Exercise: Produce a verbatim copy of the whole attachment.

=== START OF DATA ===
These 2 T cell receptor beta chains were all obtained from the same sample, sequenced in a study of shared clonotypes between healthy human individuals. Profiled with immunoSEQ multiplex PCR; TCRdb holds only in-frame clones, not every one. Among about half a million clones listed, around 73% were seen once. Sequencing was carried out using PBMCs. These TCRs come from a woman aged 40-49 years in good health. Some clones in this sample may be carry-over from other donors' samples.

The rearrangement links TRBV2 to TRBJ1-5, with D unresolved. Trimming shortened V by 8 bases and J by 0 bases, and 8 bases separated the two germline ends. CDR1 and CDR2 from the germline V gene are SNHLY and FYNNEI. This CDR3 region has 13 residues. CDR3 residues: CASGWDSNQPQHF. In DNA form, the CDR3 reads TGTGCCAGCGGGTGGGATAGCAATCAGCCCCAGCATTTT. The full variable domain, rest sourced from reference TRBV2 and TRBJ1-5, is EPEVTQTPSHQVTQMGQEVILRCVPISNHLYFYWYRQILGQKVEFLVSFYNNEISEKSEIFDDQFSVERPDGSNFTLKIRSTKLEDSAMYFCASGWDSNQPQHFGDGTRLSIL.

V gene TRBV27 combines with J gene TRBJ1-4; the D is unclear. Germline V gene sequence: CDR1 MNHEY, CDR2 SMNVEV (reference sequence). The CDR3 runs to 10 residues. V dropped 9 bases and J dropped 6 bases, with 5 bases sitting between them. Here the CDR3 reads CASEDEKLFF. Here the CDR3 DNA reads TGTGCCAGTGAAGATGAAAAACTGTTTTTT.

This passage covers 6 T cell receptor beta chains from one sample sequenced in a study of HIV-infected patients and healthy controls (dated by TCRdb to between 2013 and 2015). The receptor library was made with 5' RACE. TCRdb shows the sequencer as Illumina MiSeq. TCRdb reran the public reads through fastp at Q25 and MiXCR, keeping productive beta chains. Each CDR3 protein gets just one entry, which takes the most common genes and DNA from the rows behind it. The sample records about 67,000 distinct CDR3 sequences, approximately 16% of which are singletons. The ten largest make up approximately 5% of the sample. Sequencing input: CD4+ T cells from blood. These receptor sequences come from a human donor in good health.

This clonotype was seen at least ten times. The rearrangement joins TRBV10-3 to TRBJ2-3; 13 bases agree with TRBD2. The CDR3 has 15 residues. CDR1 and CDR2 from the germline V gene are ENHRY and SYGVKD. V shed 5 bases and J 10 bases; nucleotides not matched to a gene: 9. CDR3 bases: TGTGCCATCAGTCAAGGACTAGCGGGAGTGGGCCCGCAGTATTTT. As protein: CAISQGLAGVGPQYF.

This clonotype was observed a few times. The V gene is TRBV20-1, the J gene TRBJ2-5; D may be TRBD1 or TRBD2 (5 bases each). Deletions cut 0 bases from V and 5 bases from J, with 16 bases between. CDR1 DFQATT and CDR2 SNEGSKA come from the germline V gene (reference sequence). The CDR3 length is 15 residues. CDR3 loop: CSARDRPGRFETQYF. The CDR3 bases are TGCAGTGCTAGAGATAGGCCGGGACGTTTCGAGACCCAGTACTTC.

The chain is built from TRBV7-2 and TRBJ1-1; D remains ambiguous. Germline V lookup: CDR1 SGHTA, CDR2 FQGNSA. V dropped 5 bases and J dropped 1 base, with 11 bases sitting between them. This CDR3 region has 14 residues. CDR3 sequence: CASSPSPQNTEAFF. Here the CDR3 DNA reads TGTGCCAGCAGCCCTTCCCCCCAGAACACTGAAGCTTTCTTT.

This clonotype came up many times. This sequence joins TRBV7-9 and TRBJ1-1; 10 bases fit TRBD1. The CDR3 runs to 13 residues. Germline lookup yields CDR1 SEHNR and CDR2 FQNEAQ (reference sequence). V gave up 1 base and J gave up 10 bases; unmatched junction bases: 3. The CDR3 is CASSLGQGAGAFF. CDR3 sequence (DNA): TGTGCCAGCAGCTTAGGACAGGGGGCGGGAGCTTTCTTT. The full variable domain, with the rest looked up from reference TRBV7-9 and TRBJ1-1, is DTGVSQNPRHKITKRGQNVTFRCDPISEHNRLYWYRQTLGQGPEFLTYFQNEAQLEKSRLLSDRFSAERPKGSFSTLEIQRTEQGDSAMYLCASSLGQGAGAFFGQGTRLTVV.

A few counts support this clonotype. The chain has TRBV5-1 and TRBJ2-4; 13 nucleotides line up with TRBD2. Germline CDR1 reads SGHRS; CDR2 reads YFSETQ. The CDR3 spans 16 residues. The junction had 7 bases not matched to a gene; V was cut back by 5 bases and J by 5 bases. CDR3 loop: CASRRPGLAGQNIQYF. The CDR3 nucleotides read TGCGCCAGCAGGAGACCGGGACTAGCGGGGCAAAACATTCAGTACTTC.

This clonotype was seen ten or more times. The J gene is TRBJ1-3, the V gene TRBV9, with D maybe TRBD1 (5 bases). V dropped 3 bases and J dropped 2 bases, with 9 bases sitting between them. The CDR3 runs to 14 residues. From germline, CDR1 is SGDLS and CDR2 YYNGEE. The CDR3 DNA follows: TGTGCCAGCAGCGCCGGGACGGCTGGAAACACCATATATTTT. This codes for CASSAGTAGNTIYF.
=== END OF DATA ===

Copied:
These 2 T cell receptor beta chains were all obtained from the same sample, sequenced in a study of shared clonotypes between healthy human individuals. Profiled with immunoSEQ multiplex PCR; TCRdb holds only in-frame clones, not every one. Among about half a million clones listed, around 73% were seen once. Sequencing was carried out using PBMCs. These TCRs come from a woman aged 40-49 years in good health. Some clones in this sample may be carry-over from other donors' samples.

The rearrangement links TRBV2 to TRBJ1-5, with D unresolved. Trimming shortened V by 8 bases and J by 0 bases, and 8 bases separated the two germline ends. CDR1 and CDR2 from the germline V gene are SNHLY and FYNNEI. This CDR3 region has 13 residues. CDR3 residues: CASGWDSNQPQHF. In DNA form, the CDR3 reads TGTGCCAGCGGGTGGGATAGCAATCAGCCCCAGCATTTT. The full variable domain, rest sourced from reference TRBV2 and TRBJ1-5, is EPEVTQTPSHQVTQMGQEVILRCVPISNHLYFYWYRQILGQKVEFLVSFYNNEISEKSEIFDDQFSVERPDGSNFTLKIRSTKLEDSAMYFCASGWDSNQPQHFGDGTRLSIL.

V gene TRBV27 combines with J gene TRBJ1-4; the D is unclear. Germline V gene sequence: CDR1 MNHEY, CDR2 SMNVEV (reference sequence). The CDR3 runs to 10 residues. V dropped 9 bases and J dropped 6 bases, with 5 bases sitting between them. Here the CDR3 reads CASEDEKLFF. Here the CDR3 DNA reads TGTGCCAGTGAAGATGAAAAACTGTTTTTT.

This passage covers 6 T cell receptor beta chains from one sample sequenced in a study of HIV-infected patients and healthy controls (dated by TCRdb to between 2013 and 2015). The receptor library was made with 5' RACE. TCRdb shows the sequencer as Illumina MiSeq. TCRdb reran the public reads through fastp at Q25 and MiXCR, keeping productive beta chains. Each CDR3 protein gets just one entry, which takes the most common genes and DNA from the rows behind it. The sample records about 67,000 distinct CDR3 sequences, approximately 16% of which are singletons. The ten largest make up approximately 5% of the sample. Sequencing input: CD4+ T cells from blood. These receptor sequences come from a human donor in good health.

This clonotype was seen at least ten times. The rearrangement joins TRBV10-3 to TRBJ2-3; 13 bases agree with TRBD2. The CDR3 has 15 residues. CDR1 and CDR2 from the germline V gene are ENHRY and SYGVKD. V shed 5 bases and J 10 bases; nucleotides not matched to a gene: 9. CDR3 bases: TGTGCCATCAGTCAAGGACTAGCGGGAGTGGGCCCGCAGTATTTT. As protein: CAISQGLAGVGPQYF.

This clonotype was observed a few times. The V gene is TRBV20-1, the J gene TRBJ2-5; D may be TRBD1 or TRBD2 (5 bases each). Deletions cut 0 bases from V and 5 bases from J, with 16 bases between. CDR1 DFQATT and CDR2 SNEGSKA come from the germline V gene (reference sequence). The CDR3 length is 15 residues. CDR3 loop: CSARDRPGRFETQYF. The CDR3 bases are TGCAGTGCTAGAGATAGGCCGGGACGTTTCGAGACCCAGTACTTC.

The chain is built from TRBV7-2 and TRBJ1-1; D remains ambiguous. Germline V lookup: CDR1 SGHTA, CDR2 FQGNSA. V dropped 5 bases and J dropped 1 base, with 11 bases sitting between them. This CDR3 region has 14 residues. CDR3 sequence: CASSPSPQNTEAFF. Here the CDR3 DNA reads TGTGCCAGCAGCCCTTCCCCCCAGAACACTGAAGCTTTCTTT.

This clonotype came up many times. This sequence joins TRBV7-9 and TRBJ1-1; 10 bases fit TRBD1. The CDR3 runs to 13 residues. Germline lookup yields CDR1 SEHNR and CDR2 FQNEAQ (reference sequence). V gave up 1 base and J gave up 10 bases; unmatched junction bases: 3. The CDR3 is CASSLGQGAGAFF. CDR3 sequence (DNA): TGTGCCAGCAGCTTAGGACAGGGGGCGGGAGCTTTCTTT. The full variable domain, with the rest looked up from reference TRBV7-9 and TRBJ1-1, is DTGVSQNPRHKITKRGQNVTFRCDPISEHNRLYWYRQTLGQGPEFLTYFQNEAQLEKSRLLSDRFSAERPKGSFSTLEIQRTEQGDSAMYLCASSLGQGAGAFFGQGTRLTVV.

A few counts support this clonotype. The chain has TRBV5-1 and TRBJ2-4; 13 nucleotides line up with TRBD2. Germline CDR1 reads SGHRS; CDR2 reads YFSETQ. The CDR3 spans 16 residues. The junction had 7 bases not matched to a gene; V was cut back by 5 bases and J by 5 bases. CDR3 loop: CASRRPGLAGQNIQYF. The CDR3 nucleotides read TGCGCCAGCAGGAGACCGGGACTAGCGGGGCAAAACATTCAGTACTTC.

This clonotype was seen ten or more times. The J gene is TRBJ1-3, the V gene TRBV9, with D maybe TRBD1 (5 bases). V dropped 3 bases and J dropped 2 bases, with 9 bases sitting between them. The CDR3 runs to 14 residues. From germline, CDR1 is SGDLS and CDR2 YYNGEE. The CDR3 DNA follows: TGTGCCAGCAGCGCCGGGACGGCTGGAAACACCATATATTTT. This codes for CASSAGTAGNTIYF.